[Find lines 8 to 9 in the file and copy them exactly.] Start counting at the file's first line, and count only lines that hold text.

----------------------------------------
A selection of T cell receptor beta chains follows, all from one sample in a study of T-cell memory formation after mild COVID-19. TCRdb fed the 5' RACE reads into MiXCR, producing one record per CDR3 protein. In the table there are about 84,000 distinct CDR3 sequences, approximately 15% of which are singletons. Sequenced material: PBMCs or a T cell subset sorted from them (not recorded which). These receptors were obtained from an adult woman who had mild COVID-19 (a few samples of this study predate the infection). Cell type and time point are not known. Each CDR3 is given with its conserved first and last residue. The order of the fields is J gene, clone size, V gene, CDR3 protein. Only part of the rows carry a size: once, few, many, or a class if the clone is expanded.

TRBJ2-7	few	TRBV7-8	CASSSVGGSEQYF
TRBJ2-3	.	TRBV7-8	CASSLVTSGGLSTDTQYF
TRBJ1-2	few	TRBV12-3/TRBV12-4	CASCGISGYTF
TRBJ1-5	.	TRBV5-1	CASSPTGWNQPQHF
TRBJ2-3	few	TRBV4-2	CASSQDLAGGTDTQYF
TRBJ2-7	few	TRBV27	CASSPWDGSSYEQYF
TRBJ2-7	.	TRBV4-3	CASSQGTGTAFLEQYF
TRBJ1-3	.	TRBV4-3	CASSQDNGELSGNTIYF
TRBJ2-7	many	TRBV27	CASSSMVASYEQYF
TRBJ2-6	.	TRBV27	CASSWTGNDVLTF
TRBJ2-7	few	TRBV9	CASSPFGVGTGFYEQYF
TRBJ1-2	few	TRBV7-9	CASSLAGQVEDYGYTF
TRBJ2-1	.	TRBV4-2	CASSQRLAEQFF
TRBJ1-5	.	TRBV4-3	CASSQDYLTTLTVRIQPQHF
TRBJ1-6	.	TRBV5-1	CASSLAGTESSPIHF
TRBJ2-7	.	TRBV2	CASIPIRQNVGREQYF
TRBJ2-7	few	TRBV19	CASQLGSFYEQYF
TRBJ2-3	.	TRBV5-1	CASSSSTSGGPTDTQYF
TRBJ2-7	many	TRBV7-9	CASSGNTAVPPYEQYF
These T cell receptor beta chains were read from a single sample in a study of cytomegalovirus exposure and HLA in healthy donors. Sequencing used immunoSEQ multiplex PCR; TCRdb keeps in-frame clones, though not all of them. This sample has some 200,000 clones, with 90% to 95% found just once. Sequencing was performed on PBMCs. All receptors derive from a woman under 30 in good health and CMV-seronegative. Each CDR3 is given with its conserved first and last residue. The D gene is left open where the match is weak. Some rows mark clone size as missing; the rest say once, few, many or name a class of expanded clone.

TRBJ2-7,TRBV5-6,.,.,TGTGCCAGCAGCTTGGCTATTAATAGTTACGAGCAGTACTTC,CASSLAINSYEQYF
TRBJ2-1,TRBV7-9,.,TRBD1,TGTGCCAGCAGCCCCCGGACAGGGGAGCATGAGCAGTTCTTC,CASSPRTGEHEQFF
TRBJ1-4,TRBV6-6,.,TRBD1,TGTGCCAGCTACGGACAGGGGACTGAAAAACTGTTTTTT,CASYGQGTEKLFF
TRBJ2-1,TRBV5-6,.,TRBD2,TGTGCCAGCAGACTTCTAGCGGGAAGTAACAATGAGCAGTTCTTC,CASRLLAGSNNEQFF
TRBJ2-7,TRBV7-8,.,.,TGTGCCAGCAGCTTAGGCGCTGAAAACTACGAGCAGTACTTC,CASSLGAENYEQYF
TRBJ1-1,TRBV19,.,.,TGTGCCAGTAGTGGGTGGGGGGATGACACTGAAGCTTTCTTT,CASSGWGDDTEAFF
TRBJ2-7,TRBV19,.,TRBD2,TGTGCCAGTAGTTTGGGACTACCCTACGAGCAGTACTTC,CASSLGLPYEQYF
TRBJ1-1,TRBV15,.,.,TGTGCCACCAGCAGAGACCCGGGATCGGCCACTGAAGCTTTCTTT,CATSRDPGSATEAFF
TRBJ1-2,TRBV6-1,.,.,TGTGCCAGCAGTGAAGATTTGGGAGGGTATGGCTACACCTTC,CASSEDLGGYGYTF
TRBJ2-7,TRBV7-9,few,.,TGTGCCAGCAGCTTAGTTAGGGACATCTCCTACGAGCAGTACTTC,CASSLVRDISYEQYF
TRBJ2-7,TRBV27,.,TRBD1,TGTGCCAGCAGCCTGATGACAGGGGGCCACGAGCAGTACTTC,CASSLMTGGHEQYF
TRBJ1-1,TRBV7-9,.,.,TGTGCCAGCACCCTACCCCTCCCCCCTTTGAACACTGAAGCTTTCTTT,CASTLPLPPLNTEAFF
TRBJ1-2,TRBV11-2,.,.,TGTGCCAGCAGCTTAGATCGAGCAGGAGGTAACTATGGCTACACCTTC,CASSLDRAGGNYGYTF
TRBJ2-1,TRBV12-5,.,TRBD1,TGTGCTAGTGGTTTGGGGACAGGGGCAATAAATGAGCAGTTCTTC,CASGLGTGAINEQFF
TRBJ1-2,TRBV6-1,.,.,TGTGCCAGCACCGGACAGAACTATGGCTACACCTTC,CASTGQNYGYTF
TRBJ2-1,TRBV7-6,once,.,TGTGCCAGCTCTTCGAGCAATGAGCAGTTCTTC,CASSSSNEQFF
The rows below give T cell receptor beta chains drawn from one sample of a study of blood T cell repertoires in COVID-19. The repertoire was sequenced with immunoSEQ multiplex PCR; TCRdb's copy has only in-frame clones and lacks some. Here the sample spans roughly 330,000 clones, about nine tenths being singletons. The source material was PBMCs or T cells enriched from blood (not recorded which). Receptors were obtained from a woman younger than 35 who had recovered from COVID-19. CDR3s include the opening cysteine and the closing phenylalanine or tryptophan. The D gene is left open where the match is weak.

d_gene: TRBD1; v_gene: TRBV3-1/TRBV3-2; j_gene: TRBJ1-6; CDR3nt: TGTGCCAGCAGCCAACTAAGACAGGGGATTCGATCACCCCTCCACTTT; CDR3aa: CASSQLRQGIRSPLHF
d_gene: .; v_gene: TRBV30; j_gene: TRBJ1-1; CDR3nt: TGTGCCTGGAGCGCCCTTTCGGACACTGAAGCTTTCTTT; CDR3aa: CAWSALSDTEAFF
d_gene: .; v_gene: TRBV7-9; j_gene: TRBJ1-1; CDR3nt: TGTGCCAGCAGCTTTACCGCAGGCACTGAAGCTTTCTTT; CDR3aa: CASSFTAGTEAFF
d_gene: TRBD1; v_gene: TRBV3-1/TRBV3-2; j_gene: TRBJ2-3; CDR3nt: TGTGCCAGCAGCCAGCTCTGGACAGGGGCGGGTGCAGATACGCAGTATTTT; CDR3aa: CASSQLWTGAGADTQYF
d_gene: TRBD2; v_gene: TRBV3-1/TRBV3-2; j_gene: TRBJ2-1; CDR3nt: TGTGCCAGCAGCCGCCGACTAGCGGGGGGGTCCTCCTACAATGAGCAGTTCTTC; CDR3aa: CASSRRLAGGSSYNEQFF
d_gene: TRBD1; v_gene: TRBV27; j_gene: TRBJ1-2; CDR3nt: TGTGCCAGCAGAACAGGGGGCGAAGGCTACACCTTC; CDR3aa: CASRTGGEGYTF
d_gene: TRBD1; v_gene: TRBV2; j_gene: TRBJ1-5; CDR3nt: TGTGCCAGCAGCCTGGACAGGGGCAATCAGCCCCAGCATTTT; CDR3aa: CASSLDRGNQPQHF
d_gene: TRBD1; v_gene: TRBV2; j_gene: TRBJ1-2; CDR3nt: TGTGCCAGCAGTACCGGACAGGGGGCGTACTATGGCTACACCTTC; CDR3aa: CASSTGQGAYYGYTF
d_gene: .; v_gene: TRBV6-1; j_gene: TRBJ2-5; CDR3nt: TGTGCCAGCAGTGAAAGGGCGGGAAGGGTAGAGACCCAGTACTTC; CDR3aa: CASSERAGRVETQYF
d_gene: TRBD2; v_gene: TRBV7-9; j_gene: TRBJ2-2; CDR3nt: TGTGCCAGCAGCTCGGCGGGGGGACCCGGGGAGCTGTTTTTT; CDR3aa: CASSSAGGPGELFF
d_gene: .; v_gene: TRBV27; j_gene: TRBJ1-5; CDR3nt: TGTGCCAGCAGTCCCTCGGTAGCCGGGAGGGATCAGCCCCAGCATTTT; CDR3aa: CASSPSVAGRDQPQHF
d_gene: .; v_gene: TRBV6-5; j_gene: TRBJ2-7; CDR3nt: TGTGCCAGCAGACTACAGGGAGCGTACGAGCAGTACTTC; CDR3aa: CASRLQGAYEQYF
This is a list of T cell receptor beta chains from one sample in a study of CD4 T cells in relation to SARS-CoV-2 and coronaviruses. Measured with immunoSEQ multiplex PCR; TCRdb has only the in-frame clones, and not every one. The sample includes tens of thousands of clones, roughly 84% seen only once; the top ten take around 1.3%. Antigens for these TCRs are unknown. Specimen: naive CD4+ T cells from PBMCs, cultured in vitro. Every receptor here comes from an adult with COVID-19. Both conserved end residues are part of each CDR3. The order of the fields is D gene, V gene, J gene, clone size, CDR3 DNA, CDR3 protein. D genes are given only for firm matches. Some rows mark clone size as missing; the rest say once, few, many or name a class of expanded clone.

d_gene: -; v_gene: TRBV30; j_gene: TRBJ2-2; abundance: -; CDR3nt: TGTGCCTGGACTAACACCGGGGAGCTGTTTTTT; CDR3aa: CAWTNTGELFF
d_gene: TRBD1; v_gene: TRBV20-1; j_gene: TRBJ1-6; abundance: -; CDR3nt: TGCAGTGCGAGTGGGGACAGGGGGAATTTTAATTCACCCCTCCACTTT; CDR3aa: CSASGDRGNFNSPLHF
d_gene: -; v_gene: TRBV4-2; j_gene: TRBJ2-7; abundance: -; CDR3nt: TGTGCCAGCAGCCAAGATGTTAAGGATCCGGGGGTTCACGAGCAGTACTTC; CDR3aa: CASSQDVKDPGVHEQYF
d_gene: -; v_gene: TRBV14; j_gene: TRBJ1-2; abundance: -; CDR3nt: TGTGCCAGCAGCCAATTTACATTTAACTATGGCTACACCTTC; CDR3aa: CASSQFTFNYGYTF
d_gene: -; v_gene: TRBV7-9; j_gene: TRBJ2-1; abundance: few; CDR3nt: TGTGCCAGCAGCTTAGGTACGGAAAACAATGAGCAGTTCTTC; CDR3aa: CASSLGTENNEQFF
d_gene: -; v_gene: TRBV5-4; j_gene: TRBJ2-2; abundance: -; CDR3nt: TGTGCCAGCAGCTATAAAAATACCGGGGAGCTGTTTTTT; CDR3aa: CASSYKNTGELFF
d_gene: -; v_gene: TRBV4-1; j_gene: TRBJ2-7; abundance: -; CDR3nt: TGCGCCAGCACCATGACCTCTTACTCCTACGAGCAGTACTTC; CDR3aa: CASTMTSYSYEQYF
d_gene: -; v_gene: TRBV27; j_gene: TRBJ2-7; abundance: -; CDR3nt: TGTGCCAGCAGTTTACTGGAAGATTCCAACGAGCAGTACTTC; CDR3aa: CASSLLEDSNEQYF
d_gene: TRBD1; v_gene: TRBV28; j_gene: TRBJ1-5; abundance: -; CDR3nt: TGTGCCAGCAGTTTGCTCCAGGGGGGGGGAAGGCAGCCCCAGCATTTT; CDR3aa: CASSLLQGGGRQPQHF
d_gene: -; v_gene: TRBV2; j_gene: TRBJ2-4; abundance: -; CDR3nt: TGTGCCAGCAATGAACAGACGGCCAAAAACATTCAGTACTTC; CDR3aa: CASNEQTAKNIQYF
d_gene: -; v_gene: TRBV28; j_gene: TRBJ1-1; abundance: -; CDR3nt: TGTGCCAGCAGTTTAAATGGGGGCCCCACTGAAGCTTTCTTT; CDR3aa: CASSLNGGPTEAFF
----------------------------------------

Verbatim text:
TRBJ2-7	.	TRBV4-3	CASSQGTGTAFLEQYF
TRBJ1-3	.	TRBV4-3	CASSQDNGELSGNTIYF